The prosecution has already trimmed Karadzic's indictment on several occasions, cutting the number of crime scenes needed to prove the counts, but the judges urged the prosecution to streamline it further, which the prosecution refused to do. The trial chamber, in response, instead limited the time the prosecution would have for its case: 300 hours for the examination and re-examination of all its witnesses, including those named on the reserve list (witnesses who are "on call" in the event there is some dispute over previously adjudicated facts).
The Milosevic trial and other cases since have also helped develop practices and jurisprudence that elaborate on how the right to self-representation can and should be curtailed if the effect of its exercise is to obstruct the achievement of a fair trial.
The trial chamber has indicated that the whole case - including appeals - should be completed within 30 months and should not be extended, "even in the worst case scenario," beyond three years.
In mid-2003, the UN Security Council endorsed a completion strategy for the Yugoslav tribunal, calling for completion of investigations by the end of 2004, all trials by the end of 2008, and all remaining work, including appeals, by 2010. However, these dates have since been extended. Recently, the tribunal estimated that all but three trials will conclude in 2010, two more in early 2011, and that Karadzic's trial, the final trial to date, in early 2012. Most appeals are scheduled to be completed by the end of 2012, with a small number of cases anticipated to extend into the first half of 2013.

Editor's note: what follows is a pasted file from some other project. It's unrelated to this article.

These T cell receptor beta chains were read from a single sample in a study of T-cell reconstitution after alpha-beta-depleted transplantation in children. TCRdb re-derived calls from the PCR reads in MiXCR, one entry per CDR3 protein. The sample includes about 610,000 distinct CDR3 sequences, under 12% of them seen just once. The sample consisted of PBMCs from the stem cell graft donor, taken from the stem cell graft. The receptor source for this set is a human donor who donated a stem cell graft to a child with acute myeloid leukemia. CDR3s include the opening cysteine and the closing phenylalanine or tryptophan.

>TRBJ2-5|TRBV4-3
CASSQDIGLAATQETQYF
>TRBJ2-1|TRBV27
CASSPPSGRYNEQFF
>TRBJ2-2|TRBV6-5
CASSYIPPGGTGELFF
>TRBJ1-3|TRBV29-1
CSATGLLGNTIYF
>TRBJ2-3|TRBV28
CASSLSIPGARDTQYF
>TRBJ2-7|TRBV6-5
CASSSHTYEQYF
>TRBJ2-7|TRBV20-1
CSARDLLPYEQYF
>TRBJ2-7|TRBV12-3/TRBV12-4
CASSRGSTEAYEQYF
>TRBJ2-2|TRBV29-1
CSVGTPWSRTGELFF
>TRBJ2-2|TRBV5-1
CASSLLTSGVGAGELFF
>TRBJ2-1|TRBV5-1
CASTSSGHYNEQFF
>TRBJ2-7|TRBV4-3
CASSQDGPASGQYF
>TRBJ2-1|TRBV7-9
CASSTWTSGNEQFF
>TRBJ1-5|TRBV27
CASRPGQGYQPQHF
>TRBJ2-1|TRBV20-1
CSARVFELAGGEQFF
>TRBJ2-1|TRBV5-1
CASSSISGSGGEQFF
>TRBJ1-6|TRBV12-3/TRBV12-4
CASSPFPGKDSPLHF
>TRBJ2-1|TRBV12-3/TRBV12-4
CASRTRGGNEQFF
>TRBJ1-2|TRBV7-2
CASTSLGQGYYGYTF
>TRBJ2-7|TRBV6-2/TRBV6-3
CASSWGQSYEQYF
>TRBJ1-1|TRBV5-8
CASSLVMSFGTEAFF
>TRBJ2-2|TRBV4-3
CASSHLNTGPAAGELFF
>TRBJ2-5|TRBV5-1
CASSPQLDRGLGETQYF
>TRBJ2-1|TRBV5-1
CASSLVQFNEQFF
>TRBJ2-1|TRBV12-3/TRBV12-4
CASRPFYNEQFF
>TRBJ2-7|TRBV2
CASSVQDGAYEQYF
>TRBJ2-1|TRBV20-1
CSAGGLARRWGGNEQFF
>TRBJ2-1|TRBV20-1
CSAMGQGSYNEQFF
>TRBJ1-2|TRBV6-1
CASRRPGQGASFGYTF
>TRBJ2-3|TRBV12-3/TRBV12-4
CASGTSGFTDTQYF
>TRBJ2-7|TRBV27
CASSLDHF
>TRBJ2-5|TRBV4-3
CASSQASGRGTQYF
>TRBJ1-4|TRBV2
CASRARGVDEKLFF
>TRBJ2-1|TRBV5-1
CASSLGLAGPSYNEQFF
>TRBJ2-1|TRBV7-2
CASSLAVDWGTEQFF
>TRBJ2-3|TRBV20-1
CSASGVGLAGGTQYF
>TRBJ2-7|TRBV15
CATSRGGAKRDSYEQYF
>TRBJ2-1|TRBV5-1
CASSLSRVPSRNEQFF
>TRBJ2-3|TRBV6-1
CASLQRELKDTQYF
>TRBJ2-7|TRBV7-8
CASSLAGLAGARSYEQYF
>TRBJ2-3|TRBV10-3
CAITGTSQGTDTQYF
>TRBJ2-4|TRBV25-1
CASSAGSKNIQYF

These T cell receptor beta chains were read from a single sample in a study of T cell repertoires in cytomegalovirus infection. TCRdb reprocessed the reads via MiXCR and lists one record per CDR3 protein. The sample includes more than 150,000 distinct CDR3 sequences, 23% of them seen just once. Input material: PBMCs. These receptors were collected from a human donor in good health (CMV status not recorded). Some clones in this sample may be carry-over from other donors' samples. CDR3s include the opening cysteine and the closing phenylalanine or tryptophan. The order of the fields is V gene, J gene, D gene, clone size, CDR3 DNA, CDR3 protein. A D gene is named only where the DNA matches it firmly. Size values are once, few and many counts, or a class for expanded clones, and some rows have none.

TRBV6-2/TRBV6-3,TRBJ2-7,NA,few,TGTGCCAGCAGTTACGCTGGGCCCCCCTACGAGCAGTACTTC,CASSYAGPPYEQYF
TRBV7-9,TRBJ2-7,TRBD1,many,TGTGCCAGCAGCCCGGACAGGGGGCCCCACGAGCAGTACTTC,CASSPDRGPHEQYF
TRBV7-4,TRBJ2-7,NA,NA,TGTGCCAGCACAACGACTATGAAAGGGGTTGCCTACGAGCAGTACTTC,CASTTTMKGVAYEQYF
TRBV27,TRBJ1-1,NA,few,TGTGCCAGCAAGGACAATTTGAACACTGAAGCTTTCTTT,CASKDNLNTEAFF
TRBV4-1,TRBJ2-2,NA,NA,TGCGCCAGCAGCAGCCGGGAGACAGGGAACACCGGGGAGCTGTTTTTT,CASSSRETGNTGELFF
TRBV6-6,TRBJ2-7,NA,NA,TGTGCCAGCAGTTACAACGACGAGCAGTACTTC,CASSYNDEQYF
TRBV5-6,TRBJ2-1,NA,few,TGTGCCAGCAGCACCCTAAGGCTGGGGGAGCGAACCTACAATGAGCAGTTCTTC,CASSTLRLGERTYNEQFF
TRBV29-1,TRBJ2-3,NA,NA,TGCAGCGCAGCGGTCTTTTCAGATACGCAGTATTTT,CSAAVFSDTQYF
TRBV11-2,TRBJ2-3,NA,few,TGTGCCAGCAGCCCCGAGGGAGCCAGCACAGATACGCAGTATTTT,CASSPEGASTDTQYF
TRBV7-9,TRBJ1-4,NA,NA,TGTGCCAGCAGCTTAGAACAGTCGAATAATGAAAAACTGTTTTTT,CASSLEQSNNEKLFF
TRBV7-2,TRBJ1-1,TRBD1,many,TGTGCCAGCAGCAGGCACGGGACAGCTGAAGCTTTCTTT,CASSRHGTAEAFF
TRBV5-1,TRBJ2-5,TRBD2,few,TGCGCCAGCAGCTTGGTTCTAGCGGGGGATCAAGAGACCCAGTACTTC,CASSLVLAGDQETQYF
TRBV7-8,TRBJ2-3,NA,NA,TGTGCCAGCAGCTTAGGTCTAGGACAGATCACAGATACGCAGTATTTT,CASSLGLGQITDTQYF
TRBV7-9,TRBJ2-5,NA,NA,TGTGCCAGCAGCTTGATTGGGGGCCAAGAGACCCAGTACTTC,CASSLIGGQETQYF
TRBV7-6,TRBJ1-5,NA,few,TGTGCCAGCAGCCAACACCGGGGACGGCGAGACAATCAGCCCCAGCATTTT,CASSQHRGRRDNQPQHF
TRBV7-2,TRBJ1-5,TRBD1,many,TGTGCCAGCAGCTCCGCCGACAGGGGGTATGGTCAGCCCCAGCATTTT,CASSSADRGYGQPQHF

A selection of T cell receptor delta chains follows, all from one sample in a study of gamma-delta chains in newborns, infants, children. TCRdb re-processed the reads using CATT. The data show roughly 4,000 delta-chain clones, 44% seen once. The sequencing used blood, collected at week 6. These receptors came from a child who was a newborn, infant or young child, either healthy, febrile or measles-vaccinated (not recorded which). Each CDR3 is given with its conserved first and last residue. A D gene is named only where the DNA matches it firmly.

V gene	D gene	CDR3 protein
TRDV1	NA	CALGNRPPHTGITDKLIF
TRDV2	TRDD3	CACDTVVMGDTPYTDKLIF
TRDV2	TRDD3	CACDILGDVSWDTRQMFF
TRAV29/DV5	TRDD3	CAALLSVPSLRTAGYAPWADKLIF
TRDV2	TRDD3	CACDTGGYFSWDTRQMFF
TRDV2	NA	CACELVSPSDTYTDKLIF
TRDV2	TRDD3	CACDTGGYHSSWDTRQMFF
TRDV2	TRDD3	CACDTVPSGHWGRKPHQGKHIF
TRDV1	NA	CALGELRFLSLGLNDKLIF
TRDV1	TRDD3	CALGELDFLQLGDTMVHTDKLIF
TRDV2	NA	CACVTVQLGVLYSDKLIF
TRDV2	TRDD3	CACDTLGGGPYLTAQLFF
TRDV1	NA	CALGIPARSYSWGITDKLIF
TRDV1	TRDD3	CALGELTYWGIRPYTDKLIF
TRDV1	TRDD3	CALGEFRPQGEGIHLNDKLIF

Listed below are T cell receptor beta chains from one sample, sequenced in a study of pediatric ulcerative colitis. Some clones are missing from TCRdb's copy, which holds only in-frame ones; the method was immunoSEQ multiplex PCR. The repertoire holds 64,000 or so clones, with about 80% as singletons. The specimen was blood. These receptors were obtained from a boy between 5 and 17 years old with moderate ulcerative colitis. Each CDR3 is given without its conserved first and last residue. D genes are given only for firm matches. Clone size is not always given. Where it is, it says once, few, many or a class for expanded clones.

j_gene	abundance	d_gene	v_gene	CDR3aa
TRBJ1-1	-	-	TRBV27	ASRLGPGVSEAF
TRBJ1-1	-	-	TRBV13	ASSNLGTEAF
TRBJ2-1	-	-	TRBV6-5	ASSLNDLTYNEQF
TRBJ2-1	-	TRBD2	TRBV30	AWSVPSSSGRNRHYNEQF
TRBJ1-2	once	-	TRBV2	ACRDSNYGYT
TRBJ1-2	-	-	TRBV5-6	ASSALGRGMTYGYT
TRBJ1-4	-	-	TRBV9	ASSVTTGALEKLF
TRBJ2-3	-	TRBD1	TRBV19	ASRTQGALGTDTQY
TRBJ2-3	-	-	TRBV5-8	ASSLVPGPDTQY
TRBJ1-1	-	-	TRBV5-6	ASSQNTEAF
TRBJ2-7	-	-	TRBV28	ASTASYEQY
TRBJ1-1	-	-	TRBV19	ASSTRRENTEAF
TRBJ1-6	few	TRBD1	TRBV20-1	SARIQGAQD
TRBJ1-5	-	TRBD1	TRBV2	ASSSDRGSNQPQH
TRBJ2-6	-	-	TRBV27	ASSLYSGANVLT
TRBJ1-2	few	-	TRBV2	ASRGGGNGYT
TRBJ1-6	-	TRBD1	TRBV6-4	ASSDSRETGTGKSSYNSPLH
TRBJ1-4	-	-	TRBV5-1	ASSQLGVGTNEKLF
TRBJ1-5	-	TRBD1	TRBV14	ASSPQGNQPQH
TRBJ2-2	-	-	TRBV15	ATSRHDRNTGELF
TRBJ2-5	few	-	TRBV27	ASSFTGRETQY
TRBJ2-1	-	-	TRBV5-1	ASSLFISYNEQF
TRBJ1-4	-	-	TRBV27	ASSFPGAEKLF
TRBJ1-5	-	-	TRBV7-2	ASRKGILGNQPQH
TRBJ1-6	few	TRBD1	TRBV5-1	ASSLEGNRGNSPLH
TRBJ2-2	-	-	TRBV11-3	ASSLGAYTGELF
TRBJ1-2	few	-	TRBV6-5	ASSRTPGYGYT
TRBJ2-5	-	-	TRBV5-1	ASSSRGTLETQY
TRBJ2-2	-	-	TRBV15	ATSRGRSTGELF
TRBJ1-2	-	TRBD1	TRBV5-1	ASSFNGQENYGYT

At the same time, given the unpredictable nature of trial activities (for instance, unexpected contempt proceedings and the health of defendants) it is impossible to state with certainty a precise timeline for the tribunal's completion. The desire to expedite proceedings to meet the completion strategy deadlines should not compromise the fairness and the effectiveness of the remaining trials.
Even after the tribunal closes its doors, a "residual mechanism" will be established to handle ongoing functions of the tribunal, which should include the trials of Mladic and Hadzic, if they are apprehended. In December 2008, the Security Council president has indicated that this structure should be "small, temporary and efficient," and the Security Council has put in place an informal working group to study and make recommendations about how to structure the residual mechanism, among other things. The challenge will be to ensure that the mechanism has the funds and expertise to execute the tribunal's core functions properly. Once established, an effective residual mechanism should send the signal to Mladic and Hadzic that they cannot simply "wait out" justice.